The issue of oil drilling in Alaska’s Arctic National Wildlife Refuge is extremely complicated. Most of the controversy centers around 1.5 million acres in the coastal plain which is known as the “1002 area” after a section of the 1980 law that created the ANWR, which provided that the question of potential oil drilling in this area would be deferred to a later time. Since 1980 the federal government has gone back and forth several times about whether to allow drilling in the 1002 area or not. Right now, “not” is winning, as President Barack Obama and the Democratic-majority Congress generally oppose drilling in the ANWR, notwithstanding former Alaska Governor Sarah Palin’s 2008 campaign slogan of “Drill, baby, drill!”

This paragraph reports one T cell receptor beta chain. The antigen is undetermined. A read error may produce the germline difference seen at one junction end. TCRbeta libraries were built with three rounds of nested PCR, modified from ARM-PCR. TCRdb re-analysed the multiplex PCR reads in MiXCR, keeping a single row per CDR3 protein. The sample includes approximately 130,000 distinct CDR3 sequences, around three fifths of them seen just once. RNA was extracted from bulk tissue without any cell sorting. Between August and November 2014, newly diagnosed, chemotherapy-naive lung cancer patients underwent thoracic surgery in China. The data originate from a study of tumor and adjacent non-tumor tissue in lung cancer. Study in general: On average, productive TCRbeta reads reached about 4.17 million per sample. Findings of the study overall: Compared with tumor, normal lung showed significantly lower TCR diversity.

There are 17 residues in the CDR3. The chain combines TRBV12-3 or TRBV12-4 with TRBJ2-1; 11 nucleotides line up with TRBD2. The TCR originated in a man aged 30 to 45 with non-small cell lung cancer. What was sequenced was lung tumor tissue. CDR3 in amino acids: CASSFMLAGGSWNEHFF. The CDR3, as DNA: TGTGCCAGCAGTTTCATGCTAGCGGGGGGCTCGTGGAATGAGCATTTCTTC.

Specifically in answer to your question, drilling can be allowed near the ANWR because whatever isn’t federally protected land (whether under environmental protection or as a Native American reservation) is privately owned, and oil companies can drill there so long as they negotiate the terms of their operations with the landowners. It is not as if there is a protected zone around the perimeter of the ANWR where oil drilling is prohibited; either the land is in the ANWR or it isn’t. So now the question is, what do we do about the 1002 area, and are the economic benefits of drilling there worth the potential environmental effects to wildlife, especially caribou? That controversy has been going on since at least 1980, and I don’t think it’s going away any time soon.
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